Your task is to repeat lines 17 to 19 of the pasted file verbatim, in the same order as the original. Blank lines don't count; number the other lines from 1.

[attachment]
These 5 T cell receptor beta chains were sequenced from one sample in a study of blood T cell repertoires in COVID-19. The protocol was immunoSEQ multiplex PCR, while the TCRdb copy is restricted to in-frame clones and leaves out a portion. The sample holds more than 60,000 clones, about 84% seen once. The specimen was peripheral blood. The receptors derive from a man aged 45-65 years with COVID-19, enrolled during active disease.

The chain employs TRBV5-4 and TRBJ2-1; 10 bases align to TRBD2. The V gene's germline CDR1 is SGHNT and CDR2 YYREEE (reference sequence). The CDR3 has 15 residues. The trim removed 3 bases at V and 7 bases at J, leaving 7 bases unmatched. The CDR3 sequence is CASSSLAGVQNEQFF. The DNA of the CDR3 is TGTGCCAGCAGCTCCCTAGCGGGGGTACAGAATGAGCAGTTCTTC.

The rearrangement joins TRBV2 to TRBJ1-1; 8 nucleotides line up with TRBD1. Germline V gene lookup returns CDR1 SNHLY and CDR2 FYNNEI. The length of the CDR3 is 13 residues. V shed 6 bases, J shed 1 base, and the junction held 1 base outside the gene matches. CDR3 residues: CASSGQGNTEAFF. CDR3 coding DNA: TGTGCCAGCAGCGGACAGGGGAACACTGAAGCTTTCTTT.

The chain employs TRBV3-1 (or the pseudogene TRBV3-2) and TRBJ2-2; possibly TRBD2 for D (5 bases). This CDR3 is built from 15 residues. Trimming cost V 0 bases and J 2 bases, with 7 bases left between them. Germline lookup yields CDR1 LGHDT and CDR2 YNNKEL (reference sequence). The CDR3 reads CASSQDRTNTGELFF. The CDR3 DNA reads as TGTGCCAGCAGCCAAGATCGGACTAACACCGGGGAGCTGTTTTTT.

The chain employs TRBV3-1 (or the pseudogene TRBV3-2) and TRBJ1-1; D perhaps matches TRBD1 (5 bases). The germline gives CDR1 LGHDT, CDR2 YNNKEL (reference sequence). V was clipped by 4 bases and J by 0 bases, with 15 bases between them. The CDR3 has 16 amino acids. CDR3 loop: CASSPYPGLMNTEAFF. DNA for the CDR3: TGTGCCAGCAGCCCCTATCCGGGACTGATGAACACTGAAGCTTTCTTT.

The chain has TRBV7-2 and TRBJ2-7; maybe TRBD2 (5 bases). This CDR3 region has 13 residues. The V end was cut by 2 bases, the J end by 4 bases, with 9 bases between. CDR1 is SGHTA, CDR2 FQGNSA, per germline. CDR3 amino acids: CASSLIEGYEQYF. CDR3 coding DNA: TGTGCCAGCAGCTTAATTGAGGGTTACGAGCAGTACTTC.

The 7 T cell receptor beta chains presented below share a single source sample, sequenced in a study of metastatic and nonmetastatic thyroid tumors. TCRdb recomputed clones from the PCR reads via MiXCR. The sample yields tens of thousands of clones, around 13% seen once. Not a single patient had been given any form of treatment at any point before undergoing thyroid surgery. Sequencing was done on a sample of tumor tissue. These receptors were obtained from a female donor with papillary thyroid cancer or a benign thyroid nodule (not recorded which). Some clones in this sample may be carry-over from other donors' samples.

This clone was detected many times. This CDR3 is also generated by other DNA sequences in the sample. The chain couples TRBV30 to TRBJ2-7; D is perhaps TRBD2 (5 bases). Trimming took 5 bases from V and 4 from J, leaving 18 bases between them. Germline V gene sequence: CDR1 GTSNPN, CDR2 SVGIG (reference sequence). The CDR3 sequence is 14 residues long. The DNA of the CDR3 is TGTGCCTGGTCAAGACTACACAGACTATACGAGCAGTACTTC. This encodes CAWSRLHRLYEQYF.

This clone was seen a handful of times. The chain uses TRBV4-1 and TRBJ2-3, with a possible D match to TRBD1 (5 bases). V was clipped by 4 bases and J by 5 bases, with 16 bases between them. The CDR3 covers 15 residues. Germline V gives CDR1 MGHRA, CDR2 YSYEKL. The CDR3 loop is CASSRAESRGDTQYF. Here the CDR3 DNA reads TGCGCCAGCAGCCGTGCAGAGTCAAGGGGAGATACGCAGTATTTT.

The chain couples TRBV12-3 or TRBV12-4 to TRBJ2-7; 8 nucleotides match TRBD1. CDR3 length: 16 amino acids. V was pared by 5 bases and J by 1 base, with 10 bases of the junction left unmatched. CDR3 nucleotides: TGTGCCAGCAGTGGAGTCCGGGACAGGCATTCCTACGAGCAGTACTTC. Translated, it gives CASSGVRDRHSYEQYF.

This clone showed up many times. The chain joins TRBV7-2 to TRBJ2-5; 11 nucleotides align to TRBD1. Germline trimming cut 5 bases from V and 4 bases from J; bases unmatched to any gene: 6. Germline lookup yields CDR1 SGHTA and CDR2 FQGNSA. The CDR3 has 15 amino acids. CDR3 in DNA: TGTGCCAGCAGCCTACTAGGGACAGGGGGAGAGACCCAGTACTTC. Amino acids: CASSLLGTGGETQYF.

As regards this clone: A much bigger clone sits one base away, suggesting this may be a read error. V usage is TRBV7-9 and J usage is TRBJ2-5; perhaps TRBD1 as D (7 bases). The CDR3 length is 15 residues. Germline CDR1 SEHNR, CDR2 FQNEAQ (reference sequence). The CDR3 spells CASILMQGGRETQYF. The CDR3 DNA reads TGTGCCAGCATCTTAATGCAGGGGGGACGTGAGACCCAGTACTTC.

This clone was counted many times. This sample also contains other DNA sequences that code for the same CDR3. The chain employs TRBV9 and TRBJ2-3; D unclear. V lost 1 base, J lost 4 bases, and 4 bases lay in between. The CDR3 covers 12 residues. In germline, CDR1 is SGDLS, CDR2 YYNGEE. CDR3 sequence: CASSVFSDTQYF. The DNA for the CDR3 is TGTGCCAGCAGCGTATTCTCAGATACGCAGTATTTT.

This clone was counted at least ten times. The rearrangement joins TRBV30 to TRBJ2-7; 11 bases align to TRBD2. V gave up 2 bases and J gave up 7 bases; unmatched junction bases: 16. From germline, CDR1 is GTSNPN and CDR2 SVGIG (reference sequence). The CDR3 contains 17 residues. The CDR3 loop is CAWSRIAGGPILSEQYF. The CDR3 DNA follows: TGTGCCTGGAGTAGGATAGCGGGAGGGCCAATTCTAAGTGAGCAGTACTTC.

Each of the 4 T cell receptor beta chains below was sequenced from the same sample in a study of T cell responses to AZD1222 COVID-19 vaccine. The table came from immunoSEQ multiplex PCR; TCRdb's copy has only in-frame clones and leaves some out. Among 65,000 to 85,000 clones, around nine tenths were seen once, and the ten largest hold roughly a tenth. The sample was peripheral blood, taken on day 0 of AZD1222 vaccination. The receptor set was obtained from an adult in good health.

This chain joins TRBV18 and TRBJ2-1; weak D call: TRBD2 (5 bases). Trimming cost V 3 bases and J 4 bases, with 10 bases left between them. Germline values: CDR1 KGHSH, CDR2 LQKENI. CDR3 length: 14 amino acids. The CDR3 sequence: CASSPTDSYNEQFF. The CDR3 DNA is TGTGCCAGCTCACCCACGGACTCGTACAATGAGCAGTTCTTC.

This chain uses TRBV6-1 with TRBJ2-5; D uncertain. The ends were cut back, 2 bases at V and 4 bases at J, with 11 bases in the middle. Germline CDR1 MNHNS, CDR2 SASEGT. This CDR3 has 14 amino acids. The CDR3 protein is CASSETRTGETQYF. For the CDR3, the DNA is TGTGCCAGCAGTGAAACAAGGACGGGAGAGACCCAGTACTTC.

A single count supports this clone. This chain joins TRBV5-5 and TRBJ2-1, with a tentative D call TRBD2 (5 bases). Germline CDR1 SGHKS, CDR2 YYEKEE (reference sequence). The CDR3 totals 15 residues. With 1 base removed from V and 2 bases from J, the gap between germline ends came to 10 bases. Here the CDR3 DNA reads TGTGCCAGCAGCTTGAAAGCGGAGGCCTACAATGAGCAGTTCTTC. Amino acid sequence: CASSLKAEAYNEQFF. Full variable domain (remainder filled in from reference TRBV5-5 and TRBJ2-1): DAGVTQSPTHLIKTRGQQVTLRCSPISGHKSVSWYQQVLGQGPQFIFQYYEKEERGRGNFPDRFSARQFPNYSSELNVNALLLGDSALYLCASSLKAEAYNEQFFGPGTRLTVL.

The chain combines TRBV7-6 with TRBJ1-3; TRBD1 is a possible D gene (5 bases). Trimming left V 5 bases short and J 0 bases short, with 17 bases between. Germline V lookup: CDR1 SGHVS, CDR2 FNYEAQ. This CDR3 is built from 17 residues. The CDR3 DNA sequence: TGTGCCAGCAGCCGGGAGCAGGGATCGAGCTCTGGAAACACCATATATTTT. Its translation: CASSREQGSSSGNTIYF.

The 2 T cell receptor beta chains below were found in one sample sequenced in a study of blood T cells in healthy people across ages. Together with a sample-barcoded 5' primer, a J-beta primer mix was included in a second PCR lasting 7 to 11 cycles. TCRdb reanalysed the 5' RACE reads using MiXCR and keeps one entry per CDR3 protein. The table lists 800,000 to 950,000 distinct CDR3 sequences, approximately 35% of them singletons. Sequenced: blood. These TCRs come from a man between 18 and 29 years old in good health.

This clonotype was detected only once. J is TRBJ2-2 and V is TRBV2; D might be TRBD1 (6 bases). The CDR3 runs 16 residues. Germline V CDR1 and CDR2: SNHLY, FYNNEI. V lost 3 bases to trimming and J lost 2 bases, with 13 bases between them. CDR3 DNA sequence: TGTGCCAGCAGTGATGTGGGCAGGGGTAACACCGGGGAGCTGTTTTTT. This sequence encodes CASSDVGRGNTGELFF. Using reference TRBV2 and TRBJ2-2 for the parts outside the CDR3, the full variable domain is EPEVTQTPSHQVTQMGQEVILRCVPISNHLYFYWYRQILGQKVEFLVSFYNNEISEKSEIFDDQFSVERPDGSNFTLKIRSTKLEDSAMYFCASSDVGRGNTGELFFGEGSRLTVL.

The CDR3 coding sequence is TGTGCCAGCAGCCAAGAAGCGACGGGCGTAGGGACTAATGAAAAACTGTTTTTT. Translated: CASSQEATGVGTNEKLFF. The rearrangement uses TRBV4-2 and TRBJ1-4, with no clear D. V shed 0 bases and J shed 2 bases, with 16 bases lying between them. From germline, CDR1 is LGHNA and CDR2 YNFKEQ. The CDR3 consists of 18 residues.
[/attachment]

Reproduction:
This chain uses TRBV6-1 with TRBJ2-5; D uncertain. The ends were cut back, 2 bases at V and 4 bases at J, with 11 bases in the middle. Germline CDR1 MNHNS, CDR2 SASEGT. This CDR3 has 14 amino acids. The CDR3 protein is CASSETRTGETQYF. For the CDR3, the DNA is TGTGCCAGCAGTGAAACAAGGACGGGAGAGACCCAGTACTTC.

A single count supports this clone. This chain joins TRBV5-5 and TRBJ2-1, with a tentative D call TRBD2 (5 bases). Germline CDR1 SGHKS, CDR2 YYEKEE (reference sequence). The CDR3 totals 15 residues. With 1 base removed from V and 2 bases from J, the gap between germline ends came to 10 bases. Here the CDR3 DNA reads TGTGCCAGCAGCTTGAAAGCGGAGGCCTACAATGAGCAGTTCTTC. Amino acid sequence: CASSLKAEAYNEQFF. Full variable domain (remainder filled in from reference TRBV5-5 and TRBJ2-1): DAGVTQSPTHLIKTRGQQVTLRCSPISGHKSVSWYQQVLGQGPQFIFQYYEKEERGRGNFPDRFSARQFPNYSSELNVNALLLGDSALYLCASSLKAEAYNEQFFGPGTRLTVL.

The chain combines TRBV7-6 with TRBJ1-3; TRBD1 is a possible D gene (5 bases). Trimming left V 5 bases short and J 0 bases short, with 17 bases between. Germline V lookup: CDR1 SGHVS, CDR2 FNYEAQ. This CDR3 is built from 17 residues. The CDR3 DNA sequence: TGTGCCAGCAGCCGGGAGCAGGGATCGAGCTCTGGAAACACCATATATTTT. Its translation: CASSREQGSSSGNTIYF.